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Before you start shooting, tap on the little gear icon at the bottom right of the screen to access the settings:

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I suggest that you change your Picture Resolution to the highest setting possible, e.g. 8MP (the latest iPhone 6s models have 12 megapixels):

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The other features can remain at their default settings, although for advanced photographers you may want to switch JPG for TIFF in the Picture File Format menu.

You can now tap Done to return to the camera view. There’s one more step before you start shooting, and that’s to set the capture settings. Tap the little circular camera iris icon at the bottom left of the screen:

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For our purposes we only need to change the Blur Strength from Medium to High. The default Shutter Speed of 8 seconds is usually fine, but feel free to experiment with other shutter speeds if you like.

Motion Blur is active by default, and this is the only option that we’ll be using for this tutorial. When you’re ready to leave the menu, simply tap on the same round camera iris icon on the bottom left to return to the camera view.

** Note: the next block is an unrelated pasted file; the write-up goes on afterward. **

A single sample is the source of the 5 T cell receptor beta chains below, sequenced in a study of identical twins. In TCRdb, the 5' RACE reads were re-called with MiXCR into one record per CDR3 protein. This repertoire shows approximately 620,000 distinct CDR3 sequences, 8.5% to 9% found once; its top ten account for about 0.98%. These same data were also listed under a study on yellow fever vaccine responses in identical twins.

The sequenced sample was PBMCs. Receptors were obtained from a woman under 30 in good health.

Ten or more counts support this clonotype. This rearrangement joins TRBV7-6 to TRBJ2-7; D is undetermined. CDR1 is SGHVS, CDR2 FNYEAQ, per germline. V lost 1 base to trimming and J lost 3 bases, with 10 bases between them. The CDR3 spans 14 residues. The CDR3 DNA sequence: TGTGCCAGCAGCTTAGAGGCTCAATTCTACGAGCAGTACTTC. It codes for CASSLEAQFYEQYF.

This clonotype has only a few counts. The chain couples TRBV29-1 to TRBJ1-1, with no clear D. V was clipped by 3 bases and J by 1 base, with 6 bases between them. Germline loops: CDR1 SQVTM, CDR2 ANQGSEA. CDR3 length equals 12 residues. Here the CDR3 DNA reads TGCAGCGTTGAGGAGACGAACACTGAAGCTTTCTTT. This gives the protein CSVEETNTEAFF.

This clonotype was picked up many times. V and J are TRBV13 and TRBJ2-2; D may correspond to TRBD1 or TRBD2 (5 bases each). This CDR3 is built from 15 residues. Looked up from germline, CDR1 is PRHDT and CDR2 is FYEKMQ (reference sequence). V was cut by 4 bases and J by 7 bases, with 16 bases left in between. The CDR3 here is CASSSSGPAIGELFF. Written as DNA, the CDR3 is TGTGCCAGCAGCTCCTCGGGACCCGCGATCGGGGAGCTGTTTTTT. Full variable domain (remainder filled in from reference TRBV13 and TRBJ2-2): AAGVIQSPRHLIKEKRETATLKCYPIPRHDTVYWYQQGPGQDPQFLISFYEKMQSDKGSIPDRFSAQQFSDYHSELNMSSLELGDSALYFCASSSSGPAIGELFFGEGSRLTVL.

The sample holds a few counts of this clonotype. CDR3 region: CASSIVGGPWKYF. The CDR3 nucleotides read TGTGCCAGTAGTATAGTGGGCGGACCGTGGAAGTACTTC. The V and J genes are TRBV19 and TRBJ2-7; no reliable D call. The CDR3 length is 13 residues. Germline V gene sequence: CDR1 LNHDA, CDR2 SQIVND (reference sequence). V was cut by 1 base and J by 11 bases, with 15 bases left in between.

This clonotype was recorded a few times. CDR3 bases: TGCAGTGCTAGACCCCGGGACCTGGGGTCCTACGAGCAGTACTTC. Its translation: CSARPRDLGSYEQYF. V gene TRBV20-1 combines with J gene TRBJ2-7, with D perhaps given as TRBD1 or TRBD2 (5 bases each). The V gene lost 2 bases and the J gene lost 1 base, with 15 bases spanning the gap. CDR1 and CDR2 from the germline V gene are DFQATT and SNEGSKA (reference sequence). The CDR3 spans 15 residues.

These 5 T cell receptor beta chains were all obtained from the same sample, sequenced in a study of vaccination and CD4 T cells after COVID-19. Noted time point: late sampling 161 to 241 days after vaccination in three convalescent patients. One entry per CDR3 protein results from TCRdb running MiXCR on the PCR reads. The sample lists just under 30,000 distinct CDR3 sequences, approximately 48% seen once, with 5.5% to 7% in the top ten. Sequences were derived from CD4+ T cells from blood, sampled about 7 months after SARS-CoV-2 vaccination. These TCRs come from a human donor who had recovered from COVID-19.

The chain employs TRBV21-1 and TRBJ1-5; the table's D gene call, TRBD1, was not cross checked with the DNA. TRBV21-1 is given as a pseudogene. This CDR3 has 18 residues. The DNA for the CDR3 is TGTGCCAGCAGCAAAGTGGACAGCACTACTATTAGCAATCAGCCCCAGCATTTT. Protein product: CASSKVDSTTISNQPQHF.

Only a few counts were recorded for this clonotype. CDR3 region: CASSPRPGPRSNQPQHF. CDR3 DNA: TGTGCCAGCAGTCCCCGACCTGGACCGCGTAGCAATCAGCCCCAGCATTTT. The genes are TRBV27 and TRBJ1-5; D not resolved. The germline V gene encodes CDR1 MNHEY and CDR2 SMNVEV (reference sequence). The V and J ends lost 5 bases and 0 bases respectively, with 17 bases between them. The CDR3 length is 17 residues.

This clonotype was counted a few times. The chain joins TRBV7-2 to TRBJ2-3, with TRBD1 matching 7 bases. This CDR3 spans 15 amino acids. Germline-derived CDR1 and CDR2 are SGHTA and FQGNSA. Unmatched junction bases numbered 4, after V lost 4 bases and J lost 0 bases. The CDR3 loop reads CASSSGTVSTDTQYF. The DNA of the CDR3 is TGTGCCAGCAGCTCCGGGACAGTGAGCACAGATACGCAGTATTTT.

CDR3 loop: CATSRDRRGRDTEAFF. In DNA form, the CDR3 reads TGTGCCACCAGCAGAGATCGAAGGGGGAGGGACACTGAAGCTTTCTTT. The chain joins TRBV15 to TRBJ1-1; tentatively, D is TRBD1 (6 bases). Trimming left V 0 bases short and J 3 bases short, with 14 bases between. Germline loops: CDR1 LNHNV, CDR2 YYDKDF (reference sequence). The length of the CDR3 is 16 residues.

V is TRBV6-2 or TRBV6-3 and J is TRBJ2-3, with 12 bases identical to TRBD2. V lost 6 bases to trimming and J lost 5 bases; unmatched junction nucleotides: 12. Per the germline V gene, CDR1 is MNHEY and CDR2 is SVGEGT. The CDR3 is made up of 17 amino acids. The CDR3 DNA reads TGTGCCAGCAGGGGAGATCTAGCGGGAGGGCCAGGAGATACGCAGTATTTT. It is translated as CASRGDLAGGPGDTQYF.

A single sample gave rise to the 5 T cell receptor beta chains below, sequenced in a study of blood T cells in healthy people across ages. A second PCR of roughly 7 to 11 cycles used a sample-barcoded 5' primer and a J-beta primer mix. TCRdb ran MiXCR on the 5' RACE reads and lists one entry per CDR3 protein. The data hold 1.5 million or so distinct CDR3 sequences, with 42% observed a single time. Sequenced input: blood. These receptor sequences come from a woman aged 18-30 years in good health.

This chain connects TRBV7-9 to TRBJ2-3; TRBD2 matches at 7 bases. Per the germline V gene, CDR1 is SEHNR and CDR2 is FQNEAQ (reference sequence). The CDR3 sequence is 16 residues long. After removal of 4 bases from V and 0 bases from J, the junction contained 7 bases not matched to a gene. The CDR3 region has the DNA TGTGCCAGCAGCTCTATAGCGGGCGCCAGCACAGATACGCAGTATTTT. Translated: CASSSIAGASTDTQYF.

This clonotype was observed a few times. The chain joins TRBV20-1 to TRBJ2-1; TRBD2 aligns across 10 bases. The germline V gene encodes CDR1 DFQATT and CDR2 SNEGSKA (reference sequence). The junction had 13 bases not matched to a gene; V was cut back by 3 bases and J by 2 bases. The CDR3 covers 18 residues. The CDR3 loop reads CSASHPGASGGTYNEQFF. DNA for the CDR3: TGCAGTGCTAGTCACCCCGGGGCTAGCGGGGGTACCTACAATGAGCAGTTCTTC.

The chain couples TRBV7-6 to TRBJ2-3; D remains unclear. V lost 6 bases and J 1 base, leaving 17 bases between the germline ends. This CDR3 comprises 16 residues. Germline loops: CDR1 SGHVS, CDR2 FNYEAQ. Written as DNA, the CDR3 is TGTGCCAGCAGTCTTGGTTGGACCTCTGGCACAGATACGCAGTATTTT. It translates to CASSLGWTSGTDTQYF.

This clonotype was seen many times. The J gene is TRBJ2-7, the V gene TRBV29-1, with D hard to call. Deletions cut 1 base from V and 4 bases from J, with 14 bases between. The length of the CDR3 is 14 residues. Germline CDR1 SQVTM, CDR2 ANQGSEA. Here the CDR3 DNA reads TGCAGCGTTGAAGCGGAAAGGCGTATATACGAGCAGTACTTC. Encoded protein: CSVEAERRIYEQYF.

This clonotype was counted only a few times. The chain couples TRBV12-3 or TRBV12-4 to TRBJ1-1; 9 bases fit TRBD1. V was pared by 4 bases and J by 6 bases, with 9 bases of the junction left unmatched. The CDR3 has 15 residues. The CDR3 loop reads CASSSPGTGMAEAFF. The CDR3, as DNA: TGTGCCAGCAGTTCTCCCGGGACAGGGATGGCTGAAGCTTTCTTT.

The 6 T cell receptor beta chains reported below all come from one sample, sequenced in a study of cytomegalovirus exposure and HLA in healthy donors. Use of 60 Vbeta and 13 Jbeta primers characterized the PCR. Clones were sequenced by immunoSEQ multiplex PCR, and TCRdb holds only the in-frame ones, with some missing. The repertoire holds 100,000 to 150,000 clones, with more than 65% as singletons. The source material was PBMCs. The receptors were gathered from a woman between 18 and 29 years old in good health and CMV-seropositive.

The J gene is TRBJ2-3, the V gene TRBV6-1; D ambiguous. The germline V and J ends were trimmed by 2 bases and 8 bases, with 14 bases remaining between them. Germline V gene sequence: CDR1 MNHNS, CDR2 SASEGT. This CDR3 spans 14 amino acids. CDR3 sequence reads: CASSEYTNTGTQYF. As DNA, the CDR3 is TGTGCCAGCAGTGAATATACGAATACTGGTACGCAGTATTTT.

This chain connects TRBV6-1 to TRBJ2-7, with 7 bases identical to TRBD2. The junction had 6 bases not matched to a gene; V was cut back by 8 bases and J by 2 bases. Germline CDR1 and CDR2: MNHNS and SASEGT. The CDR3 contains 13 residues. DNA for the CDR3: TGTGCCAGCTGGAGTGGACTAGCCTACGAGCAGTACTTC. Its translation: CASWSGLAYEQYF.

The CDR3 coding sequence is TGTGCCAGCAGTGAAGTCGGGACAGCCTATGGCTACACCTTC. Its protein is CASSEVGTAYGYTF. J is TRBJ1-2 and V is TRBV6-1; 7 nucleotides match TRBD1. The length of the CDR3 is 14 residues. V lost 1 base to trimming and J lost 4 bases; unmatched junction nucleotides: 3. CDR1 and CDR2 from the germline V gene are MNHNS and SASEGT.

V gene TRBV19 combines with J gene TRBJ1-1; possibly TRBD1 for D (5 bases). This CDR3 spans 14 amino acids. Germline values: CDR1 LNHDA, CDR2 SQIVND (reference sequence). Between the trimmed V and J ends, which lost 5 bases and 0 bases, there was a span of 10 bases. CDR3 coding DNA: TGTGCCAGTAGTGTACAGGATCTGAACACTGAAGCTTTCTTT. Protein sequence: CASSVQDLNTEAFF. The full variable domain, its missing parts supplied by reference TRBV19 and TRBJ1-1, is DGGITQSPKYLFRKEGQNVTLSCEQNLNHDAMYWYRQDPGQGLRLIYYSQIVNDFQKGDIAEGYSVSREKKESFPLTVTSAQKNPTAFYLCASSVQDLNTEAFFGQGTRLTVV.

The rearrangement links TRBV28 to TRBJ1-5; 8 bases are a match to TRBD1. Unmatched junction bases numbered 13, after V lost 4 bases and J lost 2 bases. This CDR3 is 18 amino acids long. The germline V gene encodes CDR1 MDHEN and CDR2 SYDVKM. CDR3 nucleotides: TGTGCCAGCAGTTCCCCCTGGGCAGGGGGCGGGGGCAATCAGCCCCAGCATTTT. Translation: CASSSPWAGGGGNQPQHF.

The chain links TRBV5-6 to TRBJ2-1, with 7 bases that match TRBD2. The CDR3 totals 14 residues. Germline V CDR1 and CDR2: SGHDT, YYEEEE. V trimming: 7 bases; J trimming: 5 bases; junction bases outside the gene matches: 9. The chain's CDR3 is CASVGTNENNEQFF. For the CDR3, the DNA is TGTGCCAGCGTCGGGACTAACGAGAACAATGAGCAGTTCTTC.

There are other options on the top row (flash, magnification, Auto Exposure Lock, Auto Focus Lock, and flip camera) but we don’t need them for creating our painterly abstract iPhone photographs:

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You’re now ready to start shooting! You should have the normal camera view on your screen that looks similar to this, but with your own flowers or plants:

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Ensure your chosen, well defined plant is in the dead center of the frame. Then tap the shutter button (circle with camera) at the bottom of the screen, and slowly rotate your iPhone either clockwise or counterclockwise. Try your best to keep the main flower or plant in the center of your rotation.

When the 8 second exposure is finished, you’ll be shown three options near the bottom of the screen (Clear, Edit and Save):

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If your image looks like a mess, don’t feel discouraged! It took me several tries to get this particular image. If you don’t like your results, press Clear and try again.

I included this example to show that even if you were a little off-center by mistake, the photo can still be salvageable via cropping, or simply having a very acceptable off-center composition.

At this point you may rightly say that the photo looks washed-out and uninspiring. This is normal for the app, which is why they also add an Edit option just after the exposure is finished. Tap on Edit, and you’ll see the following screen:

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We don’t need to do anything with the Freeze option that comes up as the default, so we’ll start instead with Contrast:

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I usually like to jack the contrast up to maximum as I find that the image straight from the camera is very low contrast. You don’t need to follow my order, but I often do Contrast first, then boost the color Saturation to almost maximum.